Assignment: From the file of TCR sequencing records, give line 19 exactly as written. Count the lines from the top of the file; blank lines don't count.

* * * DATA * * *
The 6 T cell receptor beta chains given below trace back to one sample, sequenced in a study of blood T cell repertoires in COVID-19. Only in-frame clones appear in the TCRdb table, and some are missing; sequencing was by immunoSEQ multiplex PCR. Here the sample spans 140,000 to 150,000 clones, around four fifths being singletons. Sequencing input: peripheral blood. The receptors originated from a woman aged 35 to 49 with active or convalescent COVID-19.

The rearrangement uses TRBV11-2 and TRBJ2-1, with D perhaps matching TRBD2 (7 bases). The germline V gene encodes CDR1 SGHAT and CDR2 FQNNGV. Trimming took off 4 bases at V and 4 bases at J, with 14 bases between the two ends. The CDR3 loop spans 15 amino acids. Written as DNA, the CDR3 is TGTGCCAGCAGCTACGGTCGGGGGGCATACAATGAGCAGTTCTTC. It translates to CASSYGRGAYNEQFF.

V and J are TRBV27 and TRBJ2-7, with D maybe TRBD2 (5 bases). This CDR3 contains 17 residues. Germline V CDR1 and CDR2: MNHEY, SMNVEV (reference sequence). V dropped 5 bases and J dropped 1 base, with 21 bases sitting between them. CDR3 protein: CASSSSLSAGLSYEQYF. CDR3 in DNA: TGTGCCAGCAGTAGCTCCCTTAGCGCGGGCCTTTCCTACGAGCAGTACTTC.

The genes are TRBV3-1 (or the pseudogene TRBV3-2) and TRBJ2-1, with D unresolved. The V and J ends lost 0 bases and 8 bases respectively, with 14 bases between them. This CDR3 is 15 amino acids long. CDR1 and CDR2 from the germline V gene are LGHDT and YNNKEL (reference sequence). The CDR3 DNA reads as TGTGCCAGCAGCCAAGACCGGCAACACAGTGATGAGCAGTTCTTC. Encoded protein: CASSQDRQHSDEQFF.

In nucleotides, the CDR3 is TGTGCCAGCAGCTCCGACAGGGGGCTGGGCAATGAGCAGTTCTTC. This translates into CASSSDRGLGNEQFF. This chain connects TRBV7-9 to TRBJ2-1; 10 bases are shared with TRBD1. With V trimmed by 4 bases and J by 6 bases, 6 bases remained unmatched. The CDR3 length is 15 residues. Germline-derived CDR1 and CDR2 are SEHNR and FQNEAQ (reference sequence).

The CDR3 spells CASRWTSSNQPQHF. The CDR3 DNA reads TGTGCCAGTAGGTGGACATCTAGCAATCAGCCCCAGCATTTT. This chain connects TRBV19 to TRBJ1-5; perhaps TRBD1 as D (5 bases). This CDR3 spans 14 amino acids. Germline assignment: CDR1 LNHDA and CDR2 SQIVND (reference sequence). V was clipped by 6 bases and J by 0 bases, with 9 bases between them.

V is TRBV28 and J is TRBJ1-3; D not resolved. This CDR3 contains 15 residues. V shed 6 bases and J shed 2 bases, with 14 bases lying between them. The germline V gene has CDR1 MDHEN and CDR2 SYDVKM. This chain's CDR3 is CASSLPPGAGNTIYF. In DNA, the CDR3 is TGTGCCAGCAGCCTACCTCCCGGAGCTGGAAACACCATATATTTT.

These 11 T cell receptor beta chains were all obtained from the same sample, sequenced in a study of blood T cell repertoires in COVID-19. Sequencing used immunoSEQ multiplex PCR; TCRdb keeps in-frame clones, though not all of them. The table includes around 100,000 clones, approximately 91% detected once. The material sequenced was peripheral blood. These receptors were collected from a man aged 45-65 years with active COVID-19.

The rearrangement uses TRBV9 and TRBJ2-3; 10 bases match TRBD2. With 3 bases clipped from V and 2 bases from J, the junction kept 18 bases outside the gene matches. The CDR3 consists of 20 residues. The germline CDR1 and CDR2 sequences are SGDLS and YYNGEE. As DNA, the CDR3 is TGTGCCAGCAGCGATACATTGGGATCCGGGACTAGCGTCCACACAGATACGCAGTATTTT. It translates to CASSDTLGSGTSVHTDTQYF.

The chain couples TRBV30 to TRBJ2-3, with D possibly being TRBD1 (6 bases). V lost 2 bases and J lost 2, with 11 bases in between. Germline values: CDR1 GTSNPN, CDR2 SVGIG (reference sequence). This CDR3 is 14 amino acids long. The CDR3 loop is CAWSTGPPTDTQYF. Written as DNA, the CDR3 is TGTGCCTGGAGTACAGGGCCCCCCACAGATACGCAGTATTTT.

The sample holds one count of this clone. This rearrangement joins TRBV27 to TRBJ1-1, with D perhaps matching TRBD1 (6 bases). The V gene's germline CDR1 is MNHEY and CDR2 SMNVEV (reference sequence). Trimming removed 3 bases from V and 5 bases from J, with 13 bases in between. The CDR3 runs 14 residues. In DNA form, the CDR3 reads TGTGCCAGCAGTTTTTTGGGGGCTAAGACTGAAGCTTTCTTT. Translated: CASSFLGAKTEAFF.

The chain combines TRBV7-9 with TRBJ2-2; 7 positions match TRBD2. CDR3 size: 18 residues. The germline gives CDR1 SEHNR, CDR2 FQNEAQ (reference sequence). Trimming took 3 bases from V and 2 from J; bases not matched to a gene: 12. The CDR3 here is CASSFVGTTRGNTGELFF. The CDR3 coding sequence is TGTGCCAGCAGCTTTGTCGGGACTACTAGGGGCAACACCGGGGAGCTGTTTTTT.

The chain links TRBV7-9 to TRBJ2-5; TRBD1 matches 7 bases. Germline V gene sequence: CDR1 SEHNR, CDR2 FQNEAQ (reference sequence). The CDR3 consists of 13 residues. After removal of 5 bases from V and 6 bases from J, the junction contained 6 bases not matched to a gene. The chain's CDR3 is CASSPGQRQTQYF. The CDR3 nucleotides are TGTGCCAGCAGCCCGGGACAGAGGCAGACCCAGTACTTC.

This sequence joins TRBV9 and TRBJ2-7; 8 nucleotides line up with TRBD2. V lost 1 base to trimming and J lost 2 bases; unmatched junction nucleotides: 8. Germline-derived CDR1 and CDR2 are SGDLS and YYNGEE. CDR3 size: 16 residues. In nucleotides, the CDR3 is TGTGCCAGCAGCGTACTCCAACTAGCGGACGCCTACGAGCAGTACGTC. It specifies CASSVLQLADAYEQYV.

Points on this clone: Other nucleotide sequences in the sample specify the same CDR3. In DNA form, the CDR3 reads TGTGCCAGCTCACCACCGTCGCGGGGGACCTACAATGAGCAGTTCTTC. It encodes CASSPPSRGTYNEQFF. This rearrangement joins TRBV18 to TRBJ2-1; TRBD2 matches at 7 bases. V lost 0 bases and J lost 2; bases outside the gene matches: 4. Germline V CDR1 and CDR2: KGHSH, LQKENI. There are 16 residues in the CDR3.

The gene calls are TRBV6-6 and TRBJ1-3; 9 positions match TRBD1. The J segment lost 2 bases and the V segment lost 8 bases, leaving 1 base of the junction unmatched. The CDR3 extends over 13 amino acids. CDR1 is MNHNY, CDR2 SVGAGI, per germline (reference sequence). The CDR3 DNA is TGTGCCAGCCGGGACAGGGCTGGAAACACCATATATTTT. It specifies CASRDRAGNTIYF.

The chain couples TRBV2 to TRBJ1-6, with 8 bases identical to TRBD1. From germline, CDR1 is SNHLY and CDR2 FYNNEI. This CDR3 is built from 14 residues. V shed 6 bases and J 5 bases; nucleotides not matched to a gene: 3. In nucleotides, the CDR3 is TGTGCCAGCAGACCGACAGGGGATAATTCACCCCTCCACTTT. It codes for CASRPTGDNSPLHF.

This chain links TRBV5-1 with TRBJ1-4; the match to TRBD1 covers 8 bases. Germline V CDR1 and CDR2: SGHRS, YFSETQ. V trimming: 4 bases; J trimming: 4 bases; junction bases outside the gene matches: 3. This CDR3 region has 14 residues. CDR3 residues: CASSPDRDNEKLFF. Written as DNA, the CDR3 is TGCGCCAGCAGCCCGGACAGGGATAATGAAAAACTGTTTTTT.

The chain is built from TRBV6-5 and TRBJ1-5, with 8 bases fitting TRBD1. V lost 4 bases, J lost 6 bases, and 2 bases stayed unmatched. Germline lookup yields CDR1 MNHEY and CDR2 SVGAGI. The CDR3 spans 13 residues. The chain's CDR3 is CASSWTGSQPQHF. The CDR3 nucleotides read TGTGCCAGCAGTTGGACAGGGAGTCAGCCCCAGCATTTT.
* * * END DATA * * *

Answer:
The chain is built from TRBV6-5 and TRBJ1-5, with 8 bases fitting TRBD1. V lost 4 bases, J lost 6 bases, and 2 bases stayed unmatched. Germline lookup yields CDR1 MNHEY and CDR2 SVGAGI. The CDR3 spans 13 residues. The chain's CDR3 is CASSWTGSQPQHF. The CDR3 nucleotides read TGTGCCAGCAGTTGGACAGGGAGTCAGCCCCAGCATTTT.